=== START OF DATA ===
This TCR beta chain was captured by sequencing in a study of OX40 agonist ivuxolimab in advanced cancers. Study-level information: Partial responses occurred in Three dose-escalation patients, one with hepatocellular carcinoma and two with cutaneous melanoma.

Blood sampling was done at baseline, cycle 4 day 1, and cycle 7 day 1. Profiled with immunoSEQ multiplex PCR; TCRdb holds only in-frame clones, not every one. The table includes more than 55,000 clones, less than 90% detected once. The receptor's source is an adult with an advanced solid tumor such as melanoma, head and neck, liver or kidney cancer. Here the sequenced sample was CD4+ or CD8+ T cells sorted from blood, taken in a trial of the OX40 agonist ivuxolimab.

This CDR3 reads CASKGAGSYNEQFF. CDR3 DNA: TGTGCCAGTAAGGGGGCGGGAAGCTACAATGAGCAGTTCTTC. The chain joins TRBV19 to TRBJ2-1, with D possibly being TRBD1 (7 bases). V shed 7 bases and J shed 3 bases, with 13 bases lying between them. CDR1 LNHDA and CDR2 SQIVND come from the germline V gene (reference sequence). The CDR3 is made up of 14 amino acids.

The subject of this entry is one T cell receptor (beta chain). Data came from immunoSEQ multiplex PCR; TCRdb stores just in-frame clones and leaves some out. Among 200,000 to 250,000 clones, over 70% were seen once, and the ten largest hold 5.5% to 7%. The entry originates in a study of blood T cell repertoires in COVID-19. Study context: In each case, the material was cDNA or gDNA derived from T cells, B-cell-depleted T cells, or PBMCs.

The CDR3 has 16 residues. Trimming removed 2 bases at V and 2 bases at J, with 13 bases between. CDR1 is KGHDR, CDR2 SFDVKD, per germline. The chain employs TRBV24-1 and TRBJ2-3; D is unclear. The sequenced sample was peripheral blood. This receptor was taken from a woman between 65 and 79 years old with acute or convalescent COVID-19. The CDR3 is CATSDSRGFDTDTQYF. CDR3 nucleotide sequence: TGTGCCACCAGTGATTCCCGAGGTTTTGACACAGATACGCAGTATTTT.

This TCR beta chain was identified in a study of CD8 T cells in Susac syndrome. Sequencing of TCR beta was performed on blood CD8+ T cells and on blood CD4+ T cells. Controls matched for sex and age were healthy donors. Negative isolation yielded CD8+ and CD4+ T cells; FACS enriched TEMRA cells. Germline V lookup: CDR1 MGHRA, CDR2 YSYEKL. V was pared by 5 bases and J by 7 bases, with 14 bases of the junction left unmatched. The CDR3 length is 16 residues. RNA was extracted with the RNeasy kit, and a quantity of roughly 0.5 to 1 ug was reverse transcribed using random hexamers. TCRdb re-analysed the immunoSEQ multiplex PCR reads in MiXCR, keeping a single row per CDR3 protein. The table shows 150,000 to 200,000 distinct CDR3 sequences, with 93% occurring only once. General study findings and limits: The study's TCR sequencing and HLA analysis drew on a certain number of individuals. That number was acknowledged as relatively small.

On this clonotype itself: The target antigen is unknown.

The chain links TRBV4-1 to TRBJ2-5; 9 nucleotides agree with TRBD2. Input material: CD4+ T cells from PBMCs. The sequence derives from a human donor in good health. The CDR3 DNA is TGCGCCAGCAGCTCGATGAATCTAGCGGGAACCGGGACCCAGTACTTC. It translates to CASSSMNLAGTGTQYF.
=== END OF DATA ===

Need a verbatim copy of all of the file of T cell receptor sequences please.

This TCR beta chain was captured by sequencing in a study of OX40 agonist ivuxolimab in advanced cancers. Study-level information: Partial responses occurred in Three dose-escalation patients, one with hepatocellular carcinoma and two with cutaneous melanoma.

Blood sampling was done at baseline, cycle 4 day 1, and cycle 7 day 1. Profiled with immunoSEQ multiplex PCR; TCRdb holds only in-frame clones, not every one. The table includes more than 55,000 clones, less than 90% detected once. The receptor's source is an adult with an advanced solid tumor such as melanoma, head and neck, liver or kidney cancer. Here the sequenced sample was CD4+ or CD8+ T cells sorted from blood, taken in a trial of the OX40 agonist ivuxolimab.

This CDR3 reads CASKGAGSYNEQFF. CDR3 DNA: TGTGCCAGTAAGGGGGCGGGAAGCTACAATGAGCAGTTCTTC. The chain joins TRBV19 to TRBJ2-1, with D possibly being TRBD1 (7 bases). V shed 7 bases and J shed 3 bases, with 13 bases lying between them. CDR1 LNHDA and CDR2 SQIVND come from the germline V gene (reference sequence). The CDR3 is made up of 14 amino acids.

The subject of this entry is one T cell receptor (beta chain). Data came from immunoSEQ multiplex PCR; TCRdb stores just in-frame clones and leaves some out. Among 200,000 to 250,000 clones, over 70% were seen once, and the ten largest hold 5.5% to 7%. The entry originates in a study of blood T cell repertoires in COVID-19. Study context: In each case, the material was cDNA or gDNA derived from T cells, B-cell-depleted T cells, or PBMCs.

The CDR3 has 16 residues. Trimming removed 2 bases at V and 2 bases at J, with 13 bases between. CDR1 is KGHDR, CDR2 SFDVKD, per germline. The chain employs TRBV24-1 and TRBJ2-3; D is unclear. The sequenced sample was peripheral blood. This receptor was taken from a woman between 65 and 79 years old with acute or convalescent COVID-19. The CDR3 is CATSDSRGFDTDTQYF. CDR3 nucleotide sequence: TGTGCCACCAGTGATTCCCGAGGTTTTGACACAGATACGCAGTATTTT.

This TCR beta chain was identified in a study of CD8 T cells in Susac syndrome. Sequencing of TCR beta was performed on blood CD8+ T cells and on blood CD4+ T cells. Controls matched for sex and age were healthy donors. Negative isolation yielded CD8+ and CD4+ T cells; FACS enriched TEMRA cells. Germline V lookup: CDR1 MGHRA, CDR2 YSYEKL. V was pared by 5 bases and J by 7 bases, with 14 bases of the junction left unmatched. The CDR3 length is 16 residues. RNA was extracted with the RNeasy kit, and a quantity of roughly 0.5 to 1 ug was reverse transcribed using random hexamers. TCRdb re-analysed the immunoSEQ multiplex PCR reads in MiXCR, keeping a single row per CDR3 protein. The table shows 150,000 to 200,000 distinct CDR3 sequences, with 93% occurring only once. General study findings and limits: The study's TCR sequencing and HLA analysis drew on a certain number of individuals. That number was acknowledged as relatively small.

On this clonotype itself: The target antigen is unknown.

The chain links TRBV4-1 to TRBJ2-5; 9 nucleotides agree with TRBD2. Input material: CD4+ T cells from PBMCs. The sequence derives from a human donor in good health. The CDR3 DNA is TGCGCCAGCAGCTCGATGAATCTAGCGGGAACCGGGACCCAGTACTTC. It translates to CASSSMNLAGTGTQYF.